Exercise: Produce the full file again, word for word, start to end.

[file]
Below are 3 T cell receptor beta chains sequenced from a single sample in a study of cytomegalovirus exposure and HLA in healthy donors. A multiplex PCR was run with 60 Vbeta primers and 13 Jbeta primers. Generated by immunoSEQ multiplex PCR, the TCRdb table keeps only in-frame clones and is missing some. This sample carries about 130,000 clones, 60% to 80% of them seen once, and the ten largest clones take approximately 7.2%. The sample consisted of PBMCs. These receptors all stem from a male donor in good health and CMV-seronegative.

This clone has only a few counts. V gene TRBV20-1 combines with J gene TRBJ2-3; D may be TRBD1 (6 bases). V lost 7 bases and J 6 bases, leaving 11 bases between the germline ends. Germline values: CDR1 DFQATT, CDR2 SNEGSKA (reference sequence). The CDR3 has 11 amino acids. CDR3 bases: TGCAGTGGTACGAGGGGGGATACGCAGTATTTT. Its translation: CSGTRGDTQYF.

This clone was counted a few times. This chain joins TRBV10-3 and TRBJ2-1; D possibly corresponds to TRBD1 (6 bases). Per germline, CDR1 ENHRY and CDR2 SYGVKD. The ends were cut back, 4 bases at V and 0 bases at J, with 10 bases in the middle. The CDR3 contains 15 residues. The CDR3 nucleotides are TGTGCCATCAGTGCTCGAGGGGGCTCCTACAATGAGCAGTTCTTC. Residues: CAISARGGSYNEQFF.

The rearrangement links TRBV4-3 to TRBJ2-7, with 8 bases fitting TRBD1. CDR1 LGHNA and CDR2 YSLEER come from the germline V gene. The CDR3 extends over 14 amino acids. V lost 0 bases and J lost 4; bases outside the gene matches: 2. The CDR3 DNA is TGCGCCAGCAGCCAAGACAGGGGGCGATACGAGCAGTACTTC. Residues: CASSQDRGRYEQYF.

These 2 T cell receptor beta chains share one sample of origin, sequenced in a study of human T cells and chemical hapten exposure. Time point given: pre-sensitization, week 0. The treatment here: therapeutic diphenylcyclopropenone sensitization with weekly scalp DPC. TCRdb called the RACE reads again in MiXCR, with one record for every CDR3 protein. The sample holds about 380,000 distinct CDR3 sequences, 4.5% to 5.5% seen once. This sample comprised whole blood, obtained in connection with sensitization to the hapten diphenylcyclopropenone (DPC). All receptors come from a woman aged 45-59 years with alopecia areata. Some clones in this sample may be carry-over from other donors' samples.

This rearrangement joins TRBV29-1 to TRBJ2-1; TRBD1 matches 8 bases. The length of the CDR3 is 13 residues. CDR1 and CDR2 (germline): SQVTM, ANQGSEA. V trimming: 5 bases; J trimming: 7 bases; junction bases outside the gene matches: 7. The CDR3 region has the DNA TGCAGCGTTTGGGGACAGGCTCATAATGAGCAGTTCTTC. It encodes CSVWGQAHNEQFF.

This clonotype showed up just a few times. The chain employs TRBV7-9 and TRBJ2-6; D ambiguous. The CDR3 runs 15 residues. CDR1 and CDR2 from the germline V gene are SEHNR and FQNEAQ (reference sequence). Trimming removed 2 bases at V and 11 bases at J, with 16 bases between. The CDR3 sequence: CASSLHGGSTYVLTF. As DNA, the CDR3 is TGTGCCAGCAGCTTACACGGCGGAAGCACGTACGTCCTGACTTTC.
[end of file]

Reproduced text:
Below are 3 T cell receptor beta chains sequenced from a single sample in a study of cytomegalovirus exposure and HLA in healthy donors. A multiplex PCR was run with 60 Vbeta primers and 13 Jbeta primers. Generated by immunoSEQ multiplex PCR, the TCRdb table keeps only in-frame clones and is missing some. This sample carries about 130,000 clones, 60% to 80% of them seen once, and the ten largest clones take approximately 7.2%. The sample consisted of PBMCs. These receptors all stem from a male donor in good health and CMV-seronegative.

This clone has only a few counts. V gene TRBV20-1 combines with J gene TRBJ2-3; D may be TRBD1 (6 bases). V lost 7 bases and J 6 bases, leaving 11 bases between the germline ends. Germline values: CDR1 DFQATT, CDR2 SNEGSKA (reference sequence). The CDR3 has 11 amino acids. CDR3 bases: TGCAGTGGTACGAGGGGGGATACGCAGTATTTT. Its translation: CSGTRGDTQYF.

This clone was counted a few times. This chain joins TRBV10-3 and TRBJ2-1; D possibly corresponds to TRBD1 (6 bases). Per germline, CDR1 ENHRY and CDR2 SYGVKD. The ends were cut back, 4 bases at V and 0 bases at J, with 10 bases in the middle. The CDR3 contains 15 residues. The CDR3 nucleotides are TGTGCCATCAGTGCTCGAGGGGGCTCCTACAATGAGCAGTTCTTC. Residues: CAISARGGSYNEQFF.

The rearrangement links TRBV4-3 to TRBJ2-7, with 8 bases fitting TRBD1. CDR1 LGHNA and CDR2 YSLEER come from the germline V gene. The CDR3 extends over 14 amino acids. V lost 0 bases and J lost 4; bases outside the gene matches: 2. The CDR3 DNA is TGCGCCAGCAGCCAAGACAGGGGGCGATACGAGCAGTACTTC. Residues: CASSQDRGRYEQYF.

These 2 T cell receptor beta chains share one sample of origin, sequenced in a study of human T cells and chemical hapten exposure. Time point given: pre-sensitization, week 0. The treatment here: therapeutic diphenylcyclopropenone sensitization with weekly scalp DPC. TCRdb called the RACE reads again in MiXCR, with one record for every CDR3 protein. The sample holds about 380,000 distinct CDR3 sequences, 4.5% to 5.5% seen once. This sample comprised whole blood, obtained in connection with sensitization to the hapten diphenylcyclopropenone (DPC). All receptors come from a woman aged 45-59 years with alopecia areata. Some clones in this sample may be carry-over from other donors' samples.

This rearrangement joins TRBV29-1 to TRBJ2-1; TRBD1 matches 8 bases. The length of the CDR3 is 13 residues. CDR1 and CDR2 (germline): SQVTM, ANQGSEA. V trimming: 5 bases; J trimming: 7 bases; junction bases outside the gene matches: 7. The CDR3 region has the DNA TGCAGCGTTTGGGGACAGGCTCATAATGAGCAGTTCTTC. It encodes CSVWGQAHNEQFF.

This clonotype showed up just a few times. The chain employs TRBV7-9 and TRBJ2-6; D ambiguous. The CDR3 runs 15 residues. CDR1 and CDR2 from the germline V gene are SEHNR and FQNEAQ (reference sequence). Trimming removed 2 bases at V and 11 bases at J, with 16 bases between. The CDR3 sequence: CASSLHGGSTYVLTF. As DNA, the CDR3 is TGTGCCAGCAGCTTACACGGCGGAAGCACGTACGTCCTGACTTTC.